The fact that glutamine-deficiency produced genomic damage, and special tetraploid cells were a response in many ways, was similar to chemo-drug killing with response of polyploid cells giving rise to genome reduced relapse tumor cells, now showing genetic resistance to original chemo-drug. In other words, tumor cells have the capacity of genome reductive divisions, which is interpreted to be an inheritance from the first establishment in 4n, diplochromosomal cells. Our suggested genome damage from glutamine-deficiency was specific for the S-period, modeled after the laboratory showing of X-ray and chemical mutational effects from S-period replication stress. Specifically, the late replicating, satellite DNAs showed repair instability from delayed replication forks in S. Indeed, these non-cancer discovered data are rather pertinent for genome damage so increasingly having a say, even in therapy, discussing MTOR stress inducing mutations. A conclusion was also with literature support that cell cycle delay is one requirement for mitotic slippage process, which gave rise to the important, unique 4n cells.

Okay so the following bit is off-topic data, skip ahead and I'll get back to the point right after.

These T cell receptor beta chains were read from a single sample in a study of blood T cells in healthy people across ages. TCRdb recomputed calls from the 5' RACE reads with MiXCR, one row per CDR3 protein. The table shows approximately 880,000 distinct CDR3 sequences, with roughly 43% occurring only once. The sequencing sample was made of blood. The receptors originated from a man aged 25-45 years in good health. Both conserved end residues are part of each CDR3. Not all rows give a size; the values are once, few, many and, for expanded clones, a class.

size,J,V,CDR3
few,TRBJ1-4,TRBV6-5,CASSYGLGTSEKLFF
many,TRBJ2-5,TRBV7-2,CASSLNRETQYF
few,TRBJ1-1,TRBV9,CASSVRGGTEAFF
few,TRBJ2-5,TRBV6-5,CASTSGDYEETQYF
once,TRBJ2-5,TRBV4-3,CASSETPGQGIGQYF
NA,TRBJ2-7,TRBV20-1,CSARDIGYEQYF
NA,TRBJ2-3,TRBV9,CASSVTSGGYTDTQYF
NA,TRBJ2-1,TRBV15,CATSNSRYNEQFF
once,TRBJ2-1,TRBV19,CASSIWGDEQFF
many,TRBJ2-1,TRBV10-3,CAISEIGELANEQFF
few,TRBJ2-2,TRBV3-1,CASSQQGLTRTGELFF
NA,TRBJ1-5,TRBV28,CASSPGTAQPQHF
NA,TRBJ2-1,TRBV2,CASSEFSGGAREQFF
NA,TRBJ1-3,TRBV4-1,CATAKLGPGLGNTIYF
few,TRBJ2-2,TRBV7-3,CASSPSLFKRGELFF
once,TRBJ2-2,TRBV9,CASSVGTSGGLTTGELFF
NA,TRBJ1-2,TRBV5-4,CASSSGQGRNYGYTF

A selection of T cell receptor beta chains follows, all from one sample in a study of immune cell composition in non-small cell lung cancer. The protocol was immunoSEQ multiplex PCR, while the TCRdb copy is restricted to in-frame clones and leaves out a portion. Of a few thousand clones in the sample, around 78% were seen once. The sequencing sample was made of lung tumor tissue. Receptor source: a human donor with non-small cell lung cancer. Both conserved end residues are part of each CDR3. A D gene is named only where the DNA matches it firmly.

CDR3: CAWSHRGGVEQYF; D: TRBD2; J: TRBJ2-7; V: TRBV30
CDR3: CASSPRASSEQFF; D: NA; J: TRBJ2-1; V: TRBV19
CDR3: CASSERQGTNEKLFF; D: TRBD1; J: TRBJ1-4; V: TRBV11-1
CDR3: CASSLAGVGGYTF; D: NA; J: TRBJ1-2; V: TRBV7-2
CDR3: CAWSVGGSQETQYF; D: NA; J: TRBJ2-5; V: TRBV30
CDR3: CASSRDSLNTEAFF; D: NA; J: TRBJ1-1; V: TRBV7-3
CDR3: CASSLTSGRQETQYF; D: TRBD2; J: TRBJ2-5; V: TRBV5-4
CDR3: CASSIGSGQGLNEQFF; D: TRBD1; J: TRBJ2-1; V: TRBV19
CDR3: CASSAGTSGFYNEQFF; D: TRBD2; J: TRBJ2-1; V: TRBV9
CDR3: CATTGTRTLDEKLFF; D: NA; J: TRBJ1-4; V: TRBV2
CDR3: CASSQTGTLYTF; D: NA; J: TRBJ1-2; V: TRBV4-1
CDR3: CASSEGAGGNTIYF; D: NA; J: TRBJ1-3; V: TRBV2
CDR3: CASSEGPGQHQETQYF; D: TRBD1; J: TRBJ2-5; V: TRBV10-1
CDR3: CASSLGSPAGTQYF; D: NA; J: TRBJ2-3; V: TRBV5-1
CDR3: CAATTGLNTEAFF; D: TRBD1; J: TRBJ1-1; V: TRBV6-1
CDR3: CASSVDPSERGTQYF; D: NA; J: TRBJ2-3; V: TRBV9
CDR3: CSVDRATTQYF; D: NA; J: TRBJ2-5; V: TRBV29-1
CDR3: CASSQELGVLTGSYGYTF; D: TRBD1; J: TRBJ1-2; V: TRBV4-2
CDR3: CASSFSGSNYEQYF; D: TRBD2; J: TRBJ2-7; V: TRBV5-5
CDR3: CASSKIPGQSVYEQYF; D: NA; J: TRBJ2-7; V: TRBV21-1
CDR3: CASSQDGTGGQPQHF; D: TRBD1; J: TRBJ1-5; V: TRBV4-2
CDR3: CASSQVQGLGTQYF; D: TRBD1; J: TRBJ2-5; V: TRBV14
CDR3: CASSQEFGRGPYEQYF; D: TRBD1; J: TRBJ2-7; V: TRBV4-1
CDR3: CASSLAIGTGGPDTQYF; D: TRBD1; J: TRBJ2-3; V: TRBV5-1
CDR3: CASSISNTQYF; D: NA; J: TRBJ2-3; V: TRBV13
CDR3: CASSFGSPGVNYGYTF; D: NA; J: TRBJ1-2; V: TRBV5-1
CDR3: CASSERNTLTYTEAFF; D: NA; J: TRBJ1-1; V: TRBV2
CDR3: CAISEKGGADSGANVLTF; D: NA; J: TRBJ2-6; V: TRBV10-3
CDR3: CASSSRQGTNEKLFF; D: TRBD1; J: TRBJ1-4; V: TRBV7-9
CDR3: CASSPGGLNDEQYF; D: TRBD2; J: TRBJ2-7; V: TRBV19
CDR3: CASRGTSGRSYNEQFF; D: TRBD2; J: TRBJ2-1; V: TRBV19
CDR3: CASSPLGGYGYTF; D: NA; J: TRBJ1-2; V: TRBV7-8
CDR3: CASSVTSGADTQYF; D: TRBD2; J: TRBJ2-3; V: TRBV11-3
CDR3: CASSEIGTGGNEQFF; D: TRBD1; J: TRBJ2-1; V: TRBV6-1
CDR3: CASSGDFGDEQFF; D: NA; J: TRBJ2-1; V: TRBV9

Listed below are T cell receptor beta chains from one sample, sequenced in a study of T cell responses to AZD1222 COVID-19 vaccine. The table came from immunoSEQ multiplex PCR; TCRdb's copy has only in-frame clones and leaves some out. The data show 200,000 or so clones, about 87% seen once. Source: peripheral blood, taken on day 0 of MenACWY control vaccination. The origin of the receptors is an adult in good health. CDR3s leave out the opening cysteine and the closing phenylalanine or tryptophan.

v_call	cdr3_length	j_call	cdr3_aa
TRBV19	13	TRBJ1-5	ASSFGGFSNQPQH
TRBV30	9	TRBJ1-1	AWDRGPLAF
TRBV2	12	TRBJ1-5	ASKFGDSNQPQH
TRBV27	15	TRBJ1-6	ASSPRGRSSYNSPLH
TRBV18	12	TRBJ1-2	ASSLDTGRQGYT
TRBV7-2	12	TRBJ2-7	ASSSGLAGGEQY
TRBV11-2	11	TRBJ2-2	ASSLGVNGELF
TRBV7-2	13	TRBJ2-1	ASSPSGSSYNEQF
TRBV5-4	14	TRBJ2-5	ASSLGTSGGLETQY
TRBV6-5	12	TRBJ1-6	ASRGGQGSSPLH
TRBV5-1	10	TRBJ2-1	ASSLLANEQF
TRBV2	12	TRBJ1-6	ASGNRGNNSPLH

The ultimate proof of near-dead cells capable of recovery in the present experiments with a highly efficient cell killing RNA virus demonstrating progressive, different types of recovery growths from cell phenotypic different growth patterns, was totally unexpected, never before shown experimentally in tumorigenesis. The start was from normal fibroblastic, striated growth pattern, to spindle cells, next to polygonal and last to roundness cells patterns. The conclusion was that these different phenotypic cell patterns strongly mimicked tumorigenesis pathological morphologies, being used today in diagnosis and prognosis. This semblance had earlier been observed from polygonal cell in 3-D tumor-like spheres having started out from fibroblastic, special 4n cells, having gone through a senescence period. From “mitotic” analyses of beginning recovery growths, it was concluded that 4n-8n-multi-chromatid chromosomes with genome reductive divisions started the three cell phenotypic recovery growths. Two other types of divisions with likely tumorigenesis application was chromatin compacted genomes, believed to be a genome damage, defense mechanism, and premature centromere and chromatid separations, mentioned in the cancer literature. These virus results strongly argue for repeat of present result from a cell killing agent, producing virus-free recovery growths that can be further explored, especially in regard to molecular changes that could be therapy informative. Thus, the overall conclusion is a tractable model system for multiple exploration of tumorigenesis: the changes normal cells undergo to end-up as First Cells, their oncogenic transformation, the Cancer deciding step-into progression with its evolutionary developments perhaps to movable metastasis cells. This model system depends in part on whether the roundness cell pattern is oncogenic transformed, positive for telomerase gene activation. Will this new model be enacted upon? Not likely in the present atmosphere of for-profit cancer-rulings, a bottom-less greedy, colossal industry, such described in a couple of science articles.